It seems that every few days I get a question about the best way to finish Ercol furniture as part of a restoration project. I hope that this blog, “Ercol furniture restoration – how we finish” will go some way to answering these various questions.
The first thing to consider is the product that we will use for finishing. Some time ago I published a blog (you can read it here) which explained why hand finishing with oil and wax is a better solution than a lacquered finish. This is true in the professional workshop and it is even more relevant in the DIY environment where spray equipment and facilities will be limited at best. Don’t be fooled by those who say “lacquer must be best because that’s what Ercol used”. This is a nonsense argument. Ercol used lacquer because it is the only commercially viable finish for volume furniture maker. Hand finishing has always been the method of choice for the finest pieces of furniture. And it should be the method of choice for your Ercol furniture restoration project.
A combination of oil and wax is also a far better finishing solution than wax on its own. A paste wax (such as Briwax) will not give long lasting protection to fine furniture in daily use. It is hard to apply well, needs frequent reapplication, tends to clog in hard-to-get-at places and is frequently disappointing to look at.
Our preferred solution, a “high solid” blend of oil and wax is relatively easy to apply, long lasting, gives excellent protection from most day -to-day hazards and produces a finish that looks great with plenty of “feel appeal”. The best commercially available product by far is Osmo High Solid Polyx Oil. I always suggest using the satin clear version (code 3032). This is used by many leading bespoke furniture makers.
So, if we are going to use Osmo, how do we apply it to get the finish that we want for our Ercol furniture restoration project? Many people will have their own ideas, but this is the system that I have used for many years and I haven’t found a better way yet.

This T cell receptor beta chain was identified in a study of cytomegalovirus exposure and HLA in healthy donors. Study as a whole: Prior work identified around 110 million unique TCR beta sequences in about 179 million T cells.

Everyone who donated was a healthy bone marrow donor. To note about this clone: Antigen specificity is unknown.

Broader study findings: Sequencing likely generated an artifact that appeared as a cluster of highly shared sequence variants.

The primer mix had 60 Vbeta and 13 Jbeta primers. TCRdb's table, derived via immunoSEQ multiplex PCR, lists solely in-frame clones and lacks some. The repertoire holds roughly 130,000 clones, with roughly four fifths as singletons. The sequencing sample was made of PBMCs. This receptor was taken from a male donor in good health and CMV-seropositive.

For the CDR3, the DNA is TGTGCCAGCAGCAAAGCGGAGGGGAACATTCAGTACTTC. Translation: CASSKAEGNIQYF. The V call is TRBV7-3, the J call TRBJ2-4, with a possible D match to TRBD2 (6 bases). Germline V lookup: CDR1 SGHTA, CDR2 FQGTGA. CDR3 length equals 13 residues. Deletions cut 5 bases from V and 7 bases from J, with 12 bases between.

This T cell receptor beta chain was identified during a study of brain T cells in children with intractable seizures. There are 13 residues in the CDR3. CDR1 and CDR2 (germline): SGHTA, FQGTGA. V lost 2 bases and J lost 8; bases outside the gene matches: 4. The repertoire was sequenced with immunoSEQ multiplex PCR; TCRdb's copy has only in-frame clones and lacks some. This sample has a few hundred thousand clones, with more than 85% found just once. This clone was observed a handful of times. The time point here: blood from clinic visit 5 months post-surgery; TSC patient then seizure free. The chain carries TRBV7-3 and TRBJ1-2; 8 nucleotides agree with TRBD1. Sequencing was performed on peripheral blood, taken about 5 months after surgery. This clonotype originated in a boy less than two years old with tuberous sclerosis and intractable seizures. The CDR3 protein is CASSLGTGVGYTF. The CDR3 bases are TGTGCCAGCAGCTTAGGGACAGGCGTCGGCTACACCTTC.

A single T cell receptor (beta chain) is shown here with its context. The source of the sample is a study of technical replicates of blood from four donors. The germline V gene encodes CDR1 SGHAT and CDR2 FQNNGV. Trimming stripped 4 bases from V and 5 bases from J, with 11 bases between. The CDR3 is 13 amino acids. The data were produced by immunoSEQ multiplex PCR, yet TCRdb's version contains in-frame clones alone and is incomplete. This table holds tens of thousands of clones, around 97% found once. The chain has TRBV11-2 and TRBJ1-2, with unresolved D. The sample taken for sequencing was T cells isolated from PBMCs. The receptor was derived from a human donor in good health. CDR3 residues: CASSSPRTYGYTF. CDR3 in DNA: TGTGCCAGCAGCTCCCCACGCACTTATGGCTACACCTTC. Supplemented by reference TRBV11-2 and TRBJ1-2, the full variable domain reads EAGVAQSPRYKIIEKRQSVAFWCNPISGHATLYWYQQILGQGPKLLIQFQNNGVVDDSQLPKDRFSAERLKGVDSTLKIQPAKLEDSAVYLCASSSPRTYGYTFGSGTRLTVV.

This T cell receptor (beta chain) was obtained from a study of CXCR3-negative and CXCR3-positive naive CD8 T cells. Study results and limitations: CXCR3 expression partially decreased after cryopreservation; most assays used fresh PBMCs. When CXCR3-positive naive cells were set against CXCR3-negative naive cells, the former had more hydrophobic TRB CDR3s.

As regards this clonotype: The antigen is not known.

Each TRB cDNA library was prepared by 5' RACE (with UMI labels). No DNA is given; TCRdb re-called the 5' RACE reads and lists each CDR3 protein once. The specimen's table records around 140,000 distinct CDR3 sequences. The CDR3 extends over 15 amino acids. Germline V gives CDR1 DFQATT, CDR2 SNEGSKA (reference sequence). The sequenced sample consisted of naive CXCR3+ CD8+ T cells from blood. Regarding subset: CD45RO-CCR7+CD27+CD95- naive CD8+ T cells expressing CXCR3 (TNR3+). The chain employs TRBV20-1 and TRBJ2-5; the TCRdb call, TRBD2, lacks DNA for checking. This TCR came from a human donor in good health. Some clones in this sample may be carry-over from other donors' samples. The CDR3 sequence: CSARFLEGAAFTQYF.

- I am assuming that the piece that you want to finish has had all old lacquer finish removed and repairs have been made. You should sand to either 180 grit or 240 grit. I tend to go to 180 on chairs and 240 on large flat surfaces such as tabletops. There is no need to sand further as you will be using abrasive pads later.
- Apply a first coat of Osmo with a clean cotton rag (old sheets, T shirts etc work well or you can buy boxes of rags online). You want a generous but not excessive coat. Wipe to remove runs and blobs etc. Leave this coat for about 15 mins until it is tacky to the touch. This is very dependent on temperature and humidity. If it goes too far and becomes very sticky, don’t worry. Small pieces (such as a pebble table) can be tackled in one go. Larger and more fiddly pieces (a 203 armchair for example) are best divided into sections. As a guide I work on an Ercol 203 armchair in three sections (underneath, hoop back and sticks, seat frame and arms) – finish each section (steps 2 and 3) then move onto the next.
- Apply a second thin coat with a 320 grit abrasive pad (readily available online – https://www.axminstertools.com/mirka-mirlon-finishing-pads-ax851913). Use the pad as you would sandpaper, working with the grain. This coat loosens the first coat which has gone tacky. Immediately you have finished buff (polish vigorously) this coat. Buffing is hard work – it should make your arms tired. Use plenty of clean rags, turning them over frequently and discarding them when they are covered in Osmo. Stop when a clean rag stays clean. You will get through a lot of rags. This should leave you with a fine smooth finish.
- Leave for 8 hours minimum (there is no maximum).
- Repeat steps 2 and 3. Two coats is the minimum (three coats are better) to provide a good level of protection and should look very fine. In the workshop we apply multiple coats but that’s because we are perfectionists!
- Key facts – plenty of rags, buff hard, leave for 8 hours between coats, at least two coats.
- Never put wet rags or abrasive pads in the bin. Always leave them to dry flat and then dispose of them. Crumpled up, used rags can spontaneously combust.
I know that people will say “do this” or “don’t do that” – all I can say is that this system has served me (and many very fine craftsmen) extremely well for many years. And whilst it uses modern, environmentally friendly products it is based on very traditional methods of wood finishing.
I hope that you have found “Ercol furniture restoration – how we finish” a useful blog. As always I will do my best to reply to any questions that you might have. You can contact me using the contact form below.